puc-header

Prefrontal Pathways Provide Top-Down Control of Memory for Sequences of Events

53 Pages Posted: 21 Feb 2019 Sneak Peek Status: Published

See all articles by Maanasa Jayachandran

Maanasa Jayachandran

Florida International University (FIU) - Cognitive Neuroscience Program

Stephanie B. Linley

Florida Atlantic University - Center for Complex Systems and Brain Sciences

Maximilian Schlecht

Florida International University (FIU) - Cognitive Neuroscience Program

Stephen V. Mahler

University of California, Irvine - Department of Neurobiology and Behavior

Robert P. Vertes

Florida Atlantic University - Center for Complex Systems and Brain Sciences

Timothy A. Allen

Florida International University (FIU) - Cognitive Neuroscience Program

More...

Abstract

We remember our lives as sequences of events, but it is unclear how these memories are controlled during retrieval. In rats, the prelimbic cortex (PL) is positioned to influence sequence memory through extensive top-down inputs to regions heavily interconnected with the hippocampus, notably the nucleus reuniens of the thalamus (RE) and perirhinal cortex (PER). Here we used an hM4Di synaptic-silencing approach to test our hypothesis that specific PL→RE and PL→PER projections regulate sequence memory retrieval. First, we found that suppressing PL activity impaired sequence memory. Second, we found that inhibiting PL→RE and PL→PER pathways effectively abolished sequence memory. Finally, we performed a sequential lag analysis showing that the PL→RE pathway contributes to a working memory retrieval strategy, whereas the PL→PER pathway contributes to a temporal context memory retrieval strategy. These findings demonstrate that the PL→RE and PL→PER pathways serve as top-down mechanisms that control sequence memory retrieval strategies.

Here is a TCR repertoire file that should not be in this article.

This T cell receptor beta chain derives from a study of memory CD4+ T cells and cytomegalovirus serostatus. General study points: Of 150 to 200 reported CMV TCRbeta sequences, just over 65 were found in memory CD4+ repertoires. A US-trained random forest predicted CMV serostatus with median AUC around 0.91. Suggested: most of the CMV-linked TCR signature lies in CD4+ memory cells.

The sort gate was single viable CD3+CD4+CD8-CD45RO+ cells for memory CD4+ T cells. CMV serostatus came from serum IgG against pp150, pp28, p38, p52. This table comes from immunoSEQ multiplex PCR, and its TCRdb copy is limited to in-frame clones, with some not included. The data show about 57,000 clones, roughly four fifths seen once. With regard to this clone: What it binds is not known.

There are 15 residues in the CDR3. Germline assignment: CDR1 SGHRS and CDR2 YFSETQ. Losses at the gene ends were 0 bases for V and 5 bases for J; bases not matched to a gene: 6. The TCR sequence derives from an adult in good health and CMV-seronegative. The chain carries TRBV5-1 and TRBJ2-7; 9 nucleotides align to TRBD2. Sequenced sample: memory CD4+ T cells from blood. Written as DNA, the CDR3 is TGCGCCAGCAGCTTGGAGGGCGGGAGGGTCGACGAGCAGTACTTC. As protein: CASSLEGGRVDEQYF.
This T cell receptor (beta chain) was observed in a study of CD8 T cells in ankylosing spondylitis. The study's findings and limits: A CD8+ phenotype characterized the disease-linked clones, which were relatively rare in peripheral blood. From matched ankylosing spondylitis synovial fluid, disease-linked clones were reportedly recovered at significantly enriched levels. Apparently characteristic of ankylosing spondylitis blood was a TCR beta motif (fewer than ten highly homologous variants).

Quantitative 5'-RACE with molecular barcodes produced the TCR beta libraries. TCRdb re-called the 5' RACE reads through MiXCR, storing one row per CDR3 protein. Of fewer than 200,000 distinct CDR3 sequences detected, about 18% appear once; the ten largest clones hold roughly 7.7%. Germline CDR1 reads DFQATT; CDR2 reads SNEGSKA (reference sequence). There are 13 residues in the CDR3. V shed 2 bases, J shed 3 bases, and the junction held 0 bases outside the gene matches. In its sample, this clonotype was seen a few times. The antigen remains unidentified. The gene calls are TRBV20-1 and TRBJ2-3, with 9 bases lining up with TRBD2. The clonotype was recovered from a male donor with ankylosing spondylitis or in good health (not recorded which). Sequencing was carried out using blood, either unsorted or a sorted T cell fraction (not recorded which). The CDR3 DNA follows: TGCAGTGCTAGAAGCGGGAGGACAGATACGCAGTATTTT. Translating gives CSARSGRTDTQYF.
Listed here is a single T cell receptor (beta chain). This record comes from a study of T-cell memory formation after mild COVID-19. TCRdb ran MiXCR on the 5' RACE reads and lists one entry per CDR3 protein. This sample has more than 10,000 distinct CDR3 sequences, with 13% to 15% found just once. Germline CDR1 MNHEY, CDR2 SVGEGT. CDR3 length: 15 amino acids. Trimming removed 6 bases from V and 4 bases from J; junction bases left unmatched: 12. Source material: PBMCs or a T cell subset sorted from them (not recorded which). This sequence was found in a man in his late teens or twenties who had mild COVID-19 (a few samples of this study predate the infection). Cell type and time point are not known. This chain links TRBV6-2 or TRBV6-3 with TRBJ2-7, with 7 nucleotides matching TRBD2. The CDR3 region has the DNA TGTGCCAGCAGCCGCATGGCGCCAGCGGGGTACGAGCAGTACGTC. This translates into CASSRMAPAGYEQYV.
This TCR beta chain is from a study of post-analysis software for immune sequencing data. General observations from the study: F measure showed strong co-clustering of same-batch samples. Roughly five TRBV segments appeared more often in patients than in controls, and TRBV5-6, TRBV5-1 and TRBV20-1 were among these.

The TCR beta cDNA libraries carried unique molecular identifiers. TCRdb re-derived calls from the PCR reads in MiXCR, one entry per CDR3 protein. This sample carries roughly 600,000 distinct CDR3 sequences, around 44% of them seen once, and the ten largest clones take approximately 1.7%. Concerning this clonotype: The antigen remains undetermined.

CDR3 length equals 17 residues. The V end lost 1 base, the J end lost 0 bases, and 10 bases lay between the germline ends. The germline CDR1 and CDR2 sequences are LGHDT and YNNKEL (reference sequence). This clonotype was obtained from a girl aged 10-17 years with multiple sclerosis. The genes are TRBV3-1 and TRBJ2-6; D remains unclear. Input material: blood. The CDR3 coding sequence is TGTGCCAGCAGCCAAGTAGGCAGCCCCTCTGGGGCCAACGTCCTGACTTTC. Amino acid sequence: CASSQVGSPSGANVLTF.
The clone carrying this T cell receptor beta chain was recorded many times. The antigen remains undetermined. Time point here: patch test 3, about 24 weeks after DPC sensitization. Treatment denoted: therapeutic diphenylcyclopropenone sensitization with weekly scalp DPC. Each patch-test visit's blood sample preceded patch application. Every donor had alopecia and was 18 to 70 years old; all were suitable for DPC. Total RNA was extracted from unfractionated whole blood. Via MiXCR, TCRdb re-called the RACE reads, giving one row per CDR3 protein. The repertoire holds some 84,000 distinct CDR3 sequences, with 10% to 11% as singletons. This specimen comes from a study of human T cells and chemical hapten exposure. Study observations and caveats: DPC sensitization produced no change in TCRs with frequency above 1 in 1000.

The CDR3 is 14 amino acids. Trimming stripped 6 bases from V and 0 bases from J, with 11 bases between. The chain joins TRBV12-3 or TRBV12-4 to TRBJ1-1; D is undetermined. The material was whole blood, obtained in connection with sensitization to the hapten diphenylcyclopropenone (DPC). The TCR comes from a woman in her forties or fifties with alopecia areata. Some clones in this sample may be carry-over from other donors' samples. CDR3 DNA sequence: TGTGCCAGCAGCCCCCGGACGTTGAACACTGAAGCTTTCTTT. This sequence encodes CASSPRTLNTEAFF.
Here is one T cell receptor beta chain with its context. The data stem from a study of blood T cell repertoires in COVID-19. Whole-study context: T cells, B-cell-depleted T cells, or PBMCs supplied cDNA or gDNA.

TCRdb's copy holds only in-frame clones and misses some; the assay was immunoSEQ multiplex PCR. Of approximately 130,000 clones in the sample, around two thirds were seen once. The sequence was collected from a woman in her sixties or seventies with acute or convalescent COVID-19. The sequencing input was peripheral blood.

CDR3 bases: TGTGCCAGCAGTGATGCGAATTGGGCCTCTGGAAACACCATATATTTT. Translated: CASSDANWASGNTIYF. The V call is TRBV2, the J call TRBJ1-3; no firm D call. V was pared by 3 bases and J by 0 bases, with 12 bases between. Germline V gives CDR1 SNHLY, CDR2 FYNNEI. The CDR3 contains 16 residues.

Suggested Citation

Jayachandran, Maanasa and Linley, Stephanie B. and Schlecht, Maximilian and Mahler, Stephen V. and Vertes, Robert P. and Allen, Timothy A., Prefrontal Pathways Provide Top-Down Control of Memory for Sequences of Events (February 16, 2019). Available at SSRN: https://ssrn.com/abstract=3335778 or http://dx.doi.org/10.2139/ssrn.3335778
This is a paper under consideration at Cell Press and has not been peer-reviewed.

Maanasa Jayachandran

Florida International University (FIU) - Cognitive Neuroscience Program

University Park
11200 SW 8th Street
Miami, FL 33199
United States

Stephanie B. Linley

Florida Atlantic University - Center for Complex Systems and Brain Sciences

777 Glades Road
Boca Raton, FL 33431
United States

Maximilian Schlecht

Florida International University (FIU) - Cognitive Neuroscience Program

University Park
11200 SW 8th Street
Miami, FL 33199
United States

Stephen V. Mahler

University of California, Irvine - Department of Neurobiology and Behavior

CA 92697
United States

Robert P. Vertes

Florida Atlantic University - Center for Complex Systems and Brain Sciences

777 Glades Road
Boca Raton, FL 33431
United States

Timothy A. Allen (Contact Author)

Florida International University (FIU) - Cognitive Neuroscience Program ( email )

University Park
11200 SW 8th Street
Miami, FL 33199
United States

Click here to go to Cell.com

Go to Cell.com

Paper statistics

Abstract Views
179
Downloads
8